8. xC0000005 says:

    You will see this if you did not restart the server after installation.

  9. Sean says:

    No luck, rebooted the server and still get the same access denied error

  10. xC0000005 says:

    Is the EVTX being created in the auditing directory?  If it is it’s an issue of the ACL denying you access.

  11. Sean says:

    According o the ACL, Users have Resd access, Administrators have Full Control, System and LOcal Service also has full control.  I logged as the local administrator and confirmed that my effective permissions are full control.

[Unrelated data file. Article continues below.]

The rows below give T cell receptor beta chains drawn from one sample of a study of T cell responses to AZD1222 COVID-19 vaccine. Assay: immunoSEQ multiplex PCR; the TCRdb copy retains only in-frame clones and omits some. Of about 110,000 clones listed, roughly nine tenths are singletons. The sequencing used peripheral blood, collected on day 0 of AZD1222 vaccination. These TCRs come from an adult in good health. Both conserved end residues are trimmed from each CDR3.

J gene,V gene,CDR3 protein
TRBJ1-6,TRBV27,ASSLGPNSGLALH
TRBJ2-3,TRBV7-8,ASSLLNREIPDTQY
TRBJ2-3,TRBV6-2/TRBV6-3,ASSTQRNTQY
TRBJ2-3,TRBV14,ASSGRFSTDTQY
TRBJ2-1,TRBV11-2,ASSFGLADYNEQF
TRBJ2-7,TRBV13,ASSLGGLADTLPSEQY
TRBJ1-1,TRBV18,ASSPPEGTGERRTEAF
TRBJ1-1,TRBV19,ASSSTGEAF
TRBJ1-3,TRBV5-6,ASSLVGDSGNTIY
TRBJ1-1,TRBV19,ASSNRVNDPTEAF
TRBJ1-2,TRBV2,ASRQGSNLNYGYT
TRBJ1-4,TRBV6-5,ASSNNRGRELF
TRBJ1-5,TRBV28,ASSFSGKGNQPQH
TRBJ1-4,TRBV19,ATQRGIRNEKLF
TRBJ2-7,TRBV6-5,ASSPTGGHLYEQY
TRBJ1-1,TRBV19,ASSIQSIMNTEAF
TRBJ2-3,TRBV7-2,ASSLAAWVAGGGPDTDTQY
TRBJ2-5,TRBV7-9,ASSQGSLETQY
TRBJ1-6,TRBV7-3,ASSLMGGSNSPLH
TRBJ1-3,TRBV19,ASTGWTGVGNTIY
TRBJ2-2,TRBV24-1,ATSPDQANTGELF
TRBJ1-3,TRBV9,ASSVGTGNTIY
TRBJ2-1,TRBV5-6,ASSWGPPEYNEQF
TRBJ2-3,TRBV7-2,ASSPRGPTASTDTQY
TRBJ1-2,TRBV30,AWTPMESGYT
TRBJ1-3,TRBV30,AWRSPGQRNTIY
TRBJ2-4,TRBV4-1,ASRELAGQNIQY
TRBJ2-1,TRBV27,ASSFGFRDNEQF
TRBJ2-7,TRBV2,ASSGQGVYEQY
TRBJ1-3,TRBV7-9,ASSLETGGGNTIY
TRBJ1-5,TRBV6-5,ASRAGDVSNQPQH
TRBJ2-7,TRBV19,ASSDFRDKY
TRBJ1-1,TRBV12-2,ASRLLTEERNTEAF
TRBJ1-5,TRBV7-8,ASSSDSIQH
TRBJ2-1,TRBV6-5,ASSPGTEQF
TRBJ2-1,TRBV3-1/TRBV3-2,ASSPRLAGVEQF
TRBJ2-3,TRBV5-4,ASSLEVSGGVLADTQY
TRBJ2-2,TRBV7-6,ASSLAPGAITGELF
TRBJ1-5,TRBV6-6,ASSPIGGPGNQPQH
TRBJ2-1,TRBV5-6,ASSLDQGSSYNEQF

12. Sean says:

    And yes,  the EVTX file is being created.  I even tried moving the file to another folder

  13. Sean says:

    According to the effective permissions on the file, I have full control with nothing listed as Deny access.

  14. xC0000005 says:

    Create a user who is only a mailbox admin and see if you can log on and read it.  The permissons assigned to the event channel are documented in the article, there are a couple of groups denied access.

  15. Sam Tudorov says:

    I have set up a logging level of 3 for Folder Access Auditing.  When  UserA on ServerA opens a folder belonging to UserB on ServerB, the 10100 MSExchangeIS Auditing event log on ServerA says that "The folder <foldername> in <UserA Mailbox> was opened by user MyDomainUserA".  I expected it to say "The folder <foldername> in <UserB Mailbox> was opened by user MyDomainUserA".

    Why is that ?

    Thanks

    Sam